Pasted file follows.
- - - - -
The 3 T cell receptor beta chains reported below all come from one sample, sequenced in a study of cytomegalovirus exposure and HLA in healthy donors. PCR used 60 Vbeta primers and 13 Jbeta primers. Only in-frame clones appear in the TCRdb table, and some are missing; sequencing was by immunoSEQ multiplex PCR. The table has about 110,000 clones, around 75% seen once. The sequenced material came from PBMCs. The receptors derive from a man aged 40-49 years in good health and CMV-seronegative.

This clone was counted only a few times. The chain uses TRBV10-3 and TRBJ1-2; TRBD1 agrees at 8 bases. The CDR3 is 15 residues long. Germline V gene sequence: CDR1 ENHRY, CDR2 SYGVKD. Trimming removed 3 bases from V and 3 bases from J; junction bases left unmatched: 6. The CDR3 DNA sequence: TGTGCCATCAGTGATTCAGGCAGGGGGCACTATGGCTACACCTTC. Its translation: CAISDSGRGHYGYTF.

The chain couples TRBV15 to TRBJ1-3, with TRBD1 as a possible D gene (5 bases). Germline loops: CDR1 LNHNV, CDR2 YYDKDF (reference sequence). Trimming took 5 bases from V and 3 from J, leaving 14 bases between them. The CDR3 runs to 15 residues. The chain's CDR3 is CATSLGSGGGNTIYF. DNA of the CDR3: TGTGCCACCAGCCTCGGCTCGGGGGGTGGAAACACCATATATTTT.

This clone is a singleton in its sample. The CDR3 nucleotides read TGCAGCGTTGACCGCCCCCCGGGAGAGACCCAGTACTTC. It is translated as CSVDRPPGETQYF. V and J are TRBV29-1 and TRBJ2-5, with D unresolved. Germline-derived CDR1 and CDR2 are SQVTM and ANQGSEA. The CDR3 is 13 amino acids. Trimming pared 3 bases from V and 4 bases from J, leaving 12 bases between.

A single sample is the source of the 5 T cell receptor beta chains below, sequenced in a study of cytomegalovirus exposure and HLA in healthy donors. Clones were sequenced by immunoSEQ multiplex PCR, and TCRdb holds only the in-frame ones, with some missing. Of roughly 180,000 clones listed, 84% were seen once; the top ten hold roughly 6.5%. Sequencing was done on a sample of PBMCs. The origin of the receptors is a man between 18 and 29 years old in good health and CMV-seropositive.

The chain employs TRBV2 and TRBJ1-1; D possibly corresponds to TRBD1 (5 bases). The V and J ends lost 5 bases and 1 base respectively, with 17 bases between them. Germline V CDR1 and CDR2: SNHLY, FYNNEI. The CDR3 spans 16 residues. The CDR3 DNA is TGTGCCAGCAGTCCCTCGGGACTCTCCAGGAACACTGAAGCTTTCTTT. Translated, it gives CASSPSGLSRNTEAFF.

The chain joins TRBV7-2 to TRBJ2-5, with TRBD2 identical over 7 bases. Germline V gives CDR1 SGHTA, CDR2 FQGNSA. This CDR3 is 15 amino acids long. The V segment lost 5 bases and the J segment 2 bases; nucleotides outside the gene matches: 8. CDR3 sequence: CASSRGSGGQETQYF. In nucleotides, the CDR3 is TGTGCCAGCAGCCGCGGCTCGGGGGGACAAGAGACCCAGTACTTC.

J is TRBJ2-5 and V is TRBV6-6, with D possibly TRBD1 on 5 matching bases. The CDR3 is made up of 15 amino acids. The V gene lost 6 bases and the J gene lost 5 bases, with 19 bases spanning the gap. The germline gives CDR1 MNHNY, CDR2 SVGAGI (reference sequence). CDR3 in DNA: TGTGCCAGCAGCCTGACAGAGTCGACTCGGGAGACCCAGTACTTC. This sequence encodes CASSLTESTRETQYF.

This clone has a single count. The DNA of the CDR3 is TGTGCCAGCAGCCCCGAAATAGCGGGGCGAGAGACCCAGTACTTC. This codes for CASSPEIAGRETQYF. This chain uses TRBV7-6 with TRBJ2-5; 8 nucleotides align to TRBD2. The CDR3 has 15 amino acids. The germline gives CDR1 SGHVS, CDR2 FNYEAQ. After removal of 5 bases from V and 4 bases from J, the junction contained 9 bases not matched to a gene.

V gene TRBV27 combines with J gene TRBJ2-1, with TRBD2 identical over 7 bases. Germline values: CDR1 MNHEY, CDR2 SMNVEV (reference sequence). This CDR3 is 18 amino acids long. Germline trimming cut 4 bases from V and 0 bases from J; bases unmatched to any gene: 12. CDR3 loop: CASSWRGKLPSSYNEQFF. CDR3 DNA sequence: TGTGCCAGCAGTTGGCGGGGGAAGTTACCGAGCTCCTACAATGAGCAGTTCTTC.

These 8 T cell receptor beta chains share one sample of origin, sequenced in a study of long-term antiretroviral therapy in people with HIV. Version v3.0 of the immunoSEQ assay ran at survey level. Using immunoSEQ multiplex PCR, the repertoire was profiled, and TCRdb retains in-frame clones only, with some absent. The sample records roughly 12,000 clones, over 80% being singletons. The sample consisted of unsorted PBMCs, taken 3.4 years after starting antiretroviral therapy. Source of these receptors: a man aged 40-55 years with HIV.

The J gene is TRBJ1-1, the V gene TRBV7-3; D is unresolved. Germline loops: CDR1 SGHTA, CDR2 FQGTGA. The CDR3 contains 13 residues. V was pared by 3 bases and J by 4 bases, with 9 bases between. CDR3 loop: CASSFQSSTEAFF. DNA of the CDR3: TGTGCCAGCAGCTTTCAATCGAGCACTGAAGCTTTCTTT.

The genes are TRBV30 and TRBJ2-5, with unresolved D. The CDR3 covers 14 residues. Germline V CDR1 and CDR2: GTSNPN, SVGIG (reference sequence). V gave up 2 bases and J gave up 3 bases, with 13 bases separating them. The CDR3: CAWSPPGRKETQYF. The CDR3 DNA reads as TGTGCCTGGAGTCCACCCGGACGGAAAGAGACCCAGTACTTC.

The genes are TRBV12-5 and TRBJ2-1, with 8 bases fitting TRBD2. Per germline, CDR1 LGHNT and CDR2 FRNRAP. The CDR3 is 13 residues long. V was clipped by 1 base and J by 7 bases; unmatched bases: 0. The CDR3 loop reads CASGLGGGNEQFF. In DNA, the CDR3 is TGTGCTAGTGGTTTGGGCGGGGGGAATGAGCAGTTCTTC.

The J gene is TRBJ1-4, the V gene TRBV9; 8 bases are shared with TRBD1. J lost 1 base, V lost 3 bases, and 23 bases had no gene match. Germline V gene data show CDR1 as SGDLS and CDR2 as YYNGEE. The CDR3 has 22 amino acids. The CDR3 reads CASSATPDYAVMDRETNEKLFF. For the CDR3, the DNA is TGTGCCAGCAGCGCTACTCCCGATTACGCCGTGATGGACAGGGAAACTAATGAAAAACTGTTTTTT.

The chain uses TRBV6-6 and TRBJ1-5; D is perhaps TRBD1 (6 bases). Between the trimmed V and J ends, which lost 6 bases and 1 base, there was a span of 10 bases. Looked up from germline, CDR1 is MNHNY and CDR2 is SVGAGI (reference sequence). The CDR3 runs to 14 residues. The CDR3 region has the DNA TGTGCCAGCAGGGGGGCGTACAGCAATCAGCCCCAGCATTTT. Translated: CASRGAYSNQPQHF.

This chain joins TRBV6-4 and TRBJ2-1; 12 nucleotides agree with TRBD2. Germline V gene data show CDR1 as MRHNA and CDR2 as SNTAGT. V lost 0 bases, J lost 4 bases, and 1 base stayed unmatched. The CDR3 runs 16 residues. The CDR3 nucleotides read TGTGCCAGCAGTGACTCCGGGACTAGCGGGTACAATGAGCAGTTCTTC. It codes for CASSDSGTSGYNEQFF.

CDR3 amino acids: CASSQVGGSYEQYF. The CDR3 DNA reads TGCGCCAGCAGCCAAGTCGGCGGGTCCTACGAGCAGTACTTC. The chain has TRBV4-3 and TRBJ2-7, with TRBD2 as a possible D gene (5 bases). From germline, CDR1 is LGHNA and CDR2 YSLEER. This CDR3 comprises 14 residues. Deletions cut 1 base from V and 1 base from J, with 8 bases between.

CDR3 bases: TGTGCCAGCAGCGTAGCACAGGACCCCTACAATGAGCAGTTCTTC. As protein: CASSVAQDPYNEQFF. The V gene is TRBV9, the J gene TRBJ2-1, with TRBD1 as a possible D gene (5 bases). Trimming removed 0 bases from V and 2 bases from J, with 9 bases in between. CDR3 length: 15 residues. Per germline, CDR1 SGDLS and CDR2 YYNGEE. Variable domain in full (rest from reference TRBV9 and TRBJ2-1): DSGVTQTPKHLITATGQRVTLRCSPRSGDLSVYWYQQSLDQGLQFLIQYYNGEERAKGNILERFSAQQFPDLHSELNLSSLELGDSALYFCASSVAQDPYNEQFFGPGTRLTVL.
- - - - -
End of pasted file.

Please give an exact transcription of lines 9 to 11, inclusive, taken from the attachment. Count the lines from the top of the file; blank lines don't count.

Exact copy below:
This clone has a single count. The DNA of the CDR3 is TGTGCCAGCAGCCCCGAAATAGCGGGGCGAGAGACCCAGTACTTC. This codes for CASSPEIAGRETQYF. This chain uses TRBV7-6 with TRBJ2-5; 8 nucleotides align to TRBD2. The CDR3 has 15 amino acids. The germline gives CDR1 SGHVS, CDR2 FNYEAQ. After removal of 5 bases from V and 4 bases from J, the junction contained 9 bases not matched to a gene.

V gene TRBV27 combines with J gene TRBJ2-1, with TRBD2 identical over 7 bases. Germline values: CDR1 MNHEY, CDR2 SMNVEV (reference sequence). This CDR3 is 18 amino acids long. Germline trimming cut 4 bases from V and 0 bases from J; bases unmatched to any gene: 12. CDR3 loop: CASSWRGKLPSSYNEQFF. CDR3 DNA sequence: TGTGCCAGCAGTTGGCGGGGGAAGTTACCGAGCTCCTACAATGAGCAGTTCTTC.

These 8 T cell receptor beta chains share one sample of origin, sequenced in a study of long-term antiretroviral therapy in people with HIV. Version v3.0 of the immunoSEQ assay ran at survey level. Using immunoSEQ multiplex PCR, the repertoire was profiled, and TCRdb retains in-frame clones only, with some absent. The sample records roughly 12,000 clones, over 80% being singletons. The sample consisted of unsorted PBMCs, taken 3.4 years after starting antiretroviral therapy. Source of these receptors: a man aged 40-55 years with HIV.